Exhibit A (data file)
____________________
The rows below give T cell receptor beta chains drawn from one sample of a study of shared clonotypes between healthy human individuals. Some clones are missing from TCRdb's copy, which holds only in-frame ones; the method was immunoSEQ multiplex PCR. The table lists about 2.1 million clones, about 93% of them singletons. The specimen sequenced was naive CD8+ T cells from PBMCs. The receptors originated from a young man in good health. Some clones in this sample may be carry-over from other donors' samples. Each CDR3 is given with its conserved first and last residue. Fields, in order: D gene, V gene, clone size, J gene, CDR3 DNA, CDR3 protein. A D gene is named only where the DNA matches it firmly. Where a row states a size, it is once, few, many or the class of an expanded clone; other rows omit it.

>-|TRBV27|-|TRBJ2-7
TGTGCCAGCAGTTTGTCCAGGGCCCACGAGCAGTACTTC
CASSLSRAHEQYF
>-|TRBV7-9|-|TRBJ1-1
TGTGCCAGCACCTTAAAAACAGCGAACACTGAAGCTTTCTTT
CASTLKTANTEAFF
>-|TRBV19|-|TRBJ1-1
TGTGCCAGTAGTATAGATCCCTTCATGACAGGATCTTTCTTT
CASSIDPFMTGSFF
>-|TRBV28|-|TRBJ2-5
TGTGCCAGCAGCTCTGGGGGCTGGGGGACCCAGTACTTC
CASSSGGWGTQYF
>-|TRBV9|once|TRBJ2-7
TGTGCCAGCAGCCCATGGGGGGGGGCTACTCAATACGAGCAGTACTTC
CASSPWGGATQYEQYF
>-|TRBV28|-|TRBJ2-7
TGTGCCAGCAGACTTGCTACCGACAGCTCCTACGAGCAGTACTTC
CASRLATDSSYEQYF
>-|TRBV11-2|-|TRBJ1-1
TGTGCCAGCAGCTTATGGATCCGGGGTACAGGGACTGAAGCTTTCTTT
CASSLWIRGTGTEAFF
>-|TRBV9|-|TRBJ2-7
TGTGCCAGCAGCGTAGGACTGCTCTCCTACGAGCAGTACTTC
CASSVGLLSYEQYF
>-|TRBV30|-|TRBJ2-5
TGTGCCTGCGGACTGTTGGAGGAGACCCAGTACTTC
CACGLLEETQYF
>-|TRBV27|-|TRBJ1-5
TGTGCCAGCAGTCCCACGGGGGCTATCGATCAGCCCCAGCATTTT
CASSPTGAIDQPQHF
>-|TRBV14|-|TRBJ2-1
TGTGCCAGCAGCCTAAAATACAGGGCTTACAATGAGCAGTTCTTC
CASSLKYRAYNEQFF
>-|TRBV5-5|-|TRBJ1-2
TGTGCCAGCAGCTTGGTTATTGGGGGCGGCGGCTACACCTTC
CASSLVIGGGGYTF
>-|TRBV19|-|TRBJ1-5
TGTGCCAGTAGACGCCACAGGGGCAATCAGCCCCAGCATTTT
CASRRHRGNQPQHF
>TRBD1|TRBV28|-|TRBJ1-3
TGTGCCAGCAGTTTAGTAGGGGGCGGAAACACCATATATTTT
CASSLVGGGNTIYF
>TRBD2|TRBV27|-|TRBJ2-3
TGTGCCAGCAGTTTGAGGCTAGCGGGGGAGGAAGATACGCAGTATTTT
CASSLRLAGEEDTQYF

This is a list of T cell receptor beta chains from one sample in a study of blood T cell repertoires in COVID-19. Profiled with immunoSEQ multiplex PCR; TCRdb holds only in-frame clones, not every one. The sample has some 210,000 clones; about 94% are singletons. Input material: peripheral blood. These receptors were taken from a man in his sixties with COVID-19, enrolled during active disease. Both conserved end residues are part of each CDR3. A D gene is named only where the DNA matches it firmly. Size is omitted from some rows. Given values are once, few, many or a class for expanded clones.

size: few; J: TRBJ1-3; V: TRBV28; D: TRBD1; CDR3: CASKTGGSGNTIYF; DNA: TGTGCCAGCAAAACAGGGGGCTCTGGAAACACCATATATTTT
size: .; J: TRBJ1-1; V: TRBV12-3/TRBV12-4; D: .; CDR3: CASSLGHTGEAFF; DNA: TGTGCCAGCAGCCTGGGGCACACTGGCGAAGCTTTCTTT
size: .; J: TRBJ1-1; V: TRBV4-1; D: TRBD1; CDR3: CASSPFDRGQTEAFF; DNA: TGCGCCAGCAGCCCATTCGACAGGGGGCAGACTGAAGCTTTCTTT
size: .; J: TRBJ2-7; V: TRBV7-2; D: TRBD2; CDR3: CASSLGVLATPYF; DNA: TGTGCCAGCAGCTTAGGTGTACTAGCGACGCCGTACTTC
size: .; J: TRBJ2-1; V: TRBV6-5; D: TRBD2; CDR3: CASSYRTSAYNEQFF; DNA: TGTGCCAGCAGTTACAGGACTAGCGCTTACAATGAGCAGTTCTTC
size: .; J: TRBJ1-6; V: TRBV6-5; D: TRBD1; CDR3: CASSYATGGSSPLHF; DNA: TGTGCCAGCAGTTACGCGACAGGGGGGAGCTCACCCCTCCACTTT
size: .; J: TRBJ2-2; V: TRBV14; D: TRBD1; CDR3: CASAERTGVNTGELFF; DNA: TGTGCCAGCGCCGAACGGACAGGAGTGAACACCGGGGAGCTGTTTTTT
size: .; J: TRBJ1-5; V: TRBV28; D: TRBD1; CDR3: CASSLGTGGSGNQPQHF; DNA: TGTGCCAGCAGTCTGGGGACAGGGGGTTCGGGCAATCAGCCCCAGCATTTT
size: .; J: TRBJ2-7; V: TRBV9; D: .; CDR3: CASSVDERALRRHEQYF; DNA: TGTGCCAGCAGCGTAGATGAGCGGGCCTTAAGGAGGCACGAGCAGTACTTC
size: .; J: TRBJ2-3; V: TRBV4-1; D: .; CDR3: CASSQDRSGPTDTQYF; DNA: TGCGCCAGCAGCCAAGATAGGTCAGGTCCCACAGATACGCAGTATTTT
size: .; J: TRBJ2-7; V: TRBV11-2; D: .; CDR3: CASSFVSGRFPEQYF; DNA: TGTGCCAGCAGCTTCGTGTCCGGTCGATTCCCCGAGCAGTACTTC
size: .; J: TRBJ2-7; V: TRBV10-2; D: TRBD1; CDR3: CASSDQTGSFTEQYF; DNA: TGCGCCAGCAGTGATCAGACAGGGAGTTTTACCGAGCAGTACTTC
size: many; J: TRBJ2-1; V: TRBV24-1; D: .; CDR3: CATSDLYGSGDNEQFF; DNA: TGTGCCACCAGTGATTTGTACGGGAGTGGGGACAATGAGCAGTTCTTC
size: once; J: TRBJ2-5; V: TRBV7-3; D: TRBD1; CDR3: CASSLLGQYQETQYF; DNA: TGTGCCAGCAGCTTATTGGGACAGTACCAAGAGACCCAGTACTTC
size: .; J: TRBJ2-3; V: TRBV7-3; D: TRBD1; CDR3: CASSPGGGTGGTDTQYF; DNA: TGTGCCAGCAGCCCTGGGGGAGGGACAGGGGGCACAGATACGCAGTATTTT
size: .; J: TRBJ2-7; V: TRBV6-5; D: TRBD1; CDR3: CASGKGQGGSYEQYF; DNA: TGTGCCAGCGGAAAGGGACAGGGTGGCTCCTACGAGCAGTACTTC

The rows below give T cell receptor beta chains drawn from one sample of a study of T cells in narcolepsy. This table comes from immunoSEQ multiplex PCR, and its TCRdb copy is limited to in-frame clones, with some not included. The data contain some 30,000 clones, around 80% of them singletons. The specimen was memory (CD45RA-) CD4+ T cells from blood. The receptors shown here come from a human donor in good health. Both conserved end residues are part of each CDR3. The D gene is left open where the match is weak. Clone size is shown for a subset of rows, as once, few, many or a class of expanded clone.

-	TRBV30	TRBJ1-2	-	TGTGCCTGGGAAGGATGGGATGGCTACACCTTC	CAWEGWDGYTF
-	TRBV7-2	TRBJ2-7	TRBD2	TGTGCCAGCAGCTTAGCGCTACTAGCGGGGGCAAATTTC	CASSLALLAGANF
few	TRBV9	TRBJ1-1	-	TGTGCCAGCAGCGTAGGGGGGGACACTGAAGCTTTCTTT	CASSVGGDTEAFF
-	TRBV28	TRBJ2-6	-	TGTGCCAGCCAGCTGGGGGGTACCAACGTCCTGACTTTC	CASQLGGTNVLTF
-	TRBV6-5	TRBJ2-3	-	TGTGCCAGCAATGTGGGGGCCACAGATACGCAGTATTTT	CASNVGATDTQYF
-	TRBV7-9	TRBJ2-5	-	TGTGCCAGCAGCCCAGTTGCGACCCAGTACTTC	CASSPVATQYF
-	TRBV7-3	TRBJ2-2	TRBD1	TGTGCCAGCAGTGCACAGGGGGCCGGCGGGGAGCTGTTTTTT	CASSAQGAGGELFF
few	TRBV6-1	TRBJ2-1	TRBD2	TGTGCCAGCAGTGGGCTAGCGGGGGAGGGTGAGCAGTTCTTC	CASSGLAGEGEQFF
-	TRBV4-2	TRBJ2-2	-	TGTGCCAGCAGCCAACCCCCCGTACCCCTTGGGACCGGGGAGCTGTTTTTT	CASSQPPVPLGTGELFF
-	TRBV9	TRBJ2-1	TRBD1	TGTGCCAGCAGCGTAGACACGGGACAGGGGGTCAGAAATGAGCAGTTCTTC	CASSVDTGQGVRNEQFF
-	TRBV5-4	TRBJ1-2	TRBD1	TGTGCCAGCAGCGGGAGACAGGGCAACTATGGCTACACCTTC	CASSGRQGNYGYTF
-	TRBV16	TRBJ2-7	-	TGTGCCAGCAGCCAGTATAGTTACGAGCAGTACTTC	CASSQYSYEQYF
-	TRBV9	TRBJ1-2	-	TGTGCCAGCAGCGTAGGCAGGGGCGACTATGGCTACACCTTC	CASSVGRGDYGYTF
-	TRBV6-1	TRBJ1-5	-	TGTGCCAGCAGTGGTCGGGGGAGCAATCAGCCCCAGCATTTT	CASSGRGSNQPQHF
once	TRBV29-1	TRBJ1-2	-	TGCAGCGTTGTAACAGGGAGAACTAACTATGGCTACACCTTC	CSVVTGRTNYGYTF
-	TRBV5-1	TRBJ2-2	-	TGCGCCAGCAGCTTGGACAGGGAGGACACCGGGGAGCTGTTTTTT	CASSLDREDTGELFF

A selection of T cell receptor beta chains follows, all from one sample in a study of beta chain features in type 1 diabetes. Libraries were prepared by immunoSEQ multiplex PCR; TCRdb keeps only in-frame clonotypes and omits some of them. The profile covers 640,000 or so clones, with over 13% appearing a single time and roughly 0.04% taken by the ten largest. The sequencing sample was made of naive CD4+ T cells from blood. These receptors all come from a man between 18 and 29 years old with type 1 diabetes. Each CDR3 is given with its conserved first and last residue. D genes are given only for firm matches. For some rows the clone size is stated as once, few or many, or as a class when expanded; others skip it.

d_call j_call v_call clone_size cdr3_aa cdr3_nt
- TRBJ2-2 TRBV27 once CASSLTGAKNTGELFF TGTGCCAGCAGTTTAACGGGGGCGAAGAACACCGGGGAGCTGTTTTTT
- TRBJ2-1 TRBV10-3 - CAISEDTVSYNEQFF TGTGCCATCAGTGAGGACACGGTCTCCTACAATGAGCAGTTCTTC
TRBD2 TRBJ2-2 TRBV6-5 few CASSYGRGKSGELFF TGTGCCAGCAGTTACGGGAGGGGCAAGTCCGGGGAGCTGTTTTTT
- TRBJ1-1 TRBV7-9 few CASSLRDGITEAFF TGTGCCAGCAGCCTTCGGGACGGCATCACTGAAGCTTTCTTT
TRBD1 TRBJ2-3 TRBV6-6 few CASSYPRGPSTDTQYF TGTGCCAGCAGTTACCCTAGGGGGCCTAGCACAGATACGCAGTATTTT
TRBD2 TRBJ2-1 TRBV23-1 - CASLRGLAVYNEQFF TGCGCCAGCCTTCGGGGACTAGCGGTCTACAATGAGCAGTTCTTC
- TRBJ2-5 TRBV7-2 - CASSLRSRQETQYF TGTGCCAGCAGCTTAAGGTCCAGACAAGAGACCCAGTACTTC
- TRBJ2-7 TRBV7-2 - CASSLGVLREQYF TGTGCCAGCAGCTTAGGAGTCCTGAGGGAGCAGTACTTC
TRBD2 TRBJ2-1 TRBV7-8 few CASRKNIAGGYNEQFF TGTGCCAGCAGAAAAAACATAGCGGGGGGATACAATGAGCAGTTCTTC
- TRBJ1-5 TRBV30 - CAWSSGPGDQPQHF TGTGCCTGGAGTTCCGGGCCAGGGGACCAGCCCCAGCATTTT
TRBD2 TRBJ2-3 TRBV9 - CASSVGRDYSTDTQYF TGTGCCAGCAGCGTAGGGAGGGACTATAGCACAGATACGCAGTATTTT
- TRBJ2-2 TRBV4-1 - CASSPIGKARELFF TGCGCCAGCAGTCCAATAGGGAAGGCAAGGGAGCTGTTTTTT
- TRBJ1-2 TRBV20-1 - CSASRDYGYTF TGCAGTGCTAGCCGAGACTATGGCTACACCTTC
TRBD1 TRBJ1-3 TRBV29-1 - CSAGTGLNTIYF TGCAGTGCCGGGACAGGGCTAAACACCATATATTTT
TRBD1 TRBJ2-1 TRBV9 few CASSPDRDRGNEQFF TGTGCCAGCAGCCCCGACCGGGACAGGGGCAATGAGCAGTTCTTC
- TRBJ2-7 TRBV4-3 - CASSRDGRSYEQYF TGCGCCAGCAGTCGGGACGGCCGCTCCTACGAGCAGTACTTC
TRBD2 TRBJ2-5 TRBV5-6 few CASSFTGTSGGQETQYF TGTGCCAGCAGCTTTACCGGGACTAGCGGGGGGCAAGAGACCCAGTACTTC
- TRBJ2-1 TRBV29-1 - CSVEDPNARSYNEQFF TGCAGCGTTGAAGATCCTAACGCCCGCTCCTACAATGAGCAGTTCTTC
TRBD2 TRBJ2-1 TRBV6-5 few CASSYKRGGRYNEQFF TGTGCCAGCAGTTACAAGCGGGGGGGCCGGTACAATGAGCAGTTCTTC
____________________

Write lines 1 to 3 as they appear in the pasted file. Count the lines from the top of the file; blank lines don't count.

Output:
The rows below give T cell receptor beta chains drawn from one sample of a study of shared clonotypes between healthy human individuals. Some clones are missing from TCRdb's copy, which holds only in-frame ones; the method was immunoSEQ multiplex PCR. The table lists about 2.1 million clones, about 93% of them singletons. The specimen sequenced was naive CD8+ T cells from PBMCs. The receptors originated from a young man in good health. Some clones in this sample may be carry-over from other donors' samples. Each CDR3 is given with its conserved first and last residue. Fields, in order: D gene, V gene, clone size, J gene, CDR3 DNA, CDR3 protein. A D gene is named only where the DNA matches it firmly. Where a row states a size, it is once, few, many or the class of an expanded clone; other rows omit it.

>-|TRBV27|-|TRBJ2-7
TGTGCCAGCAGTTTGTCCAGGGCCCACGAGCAGTACTTC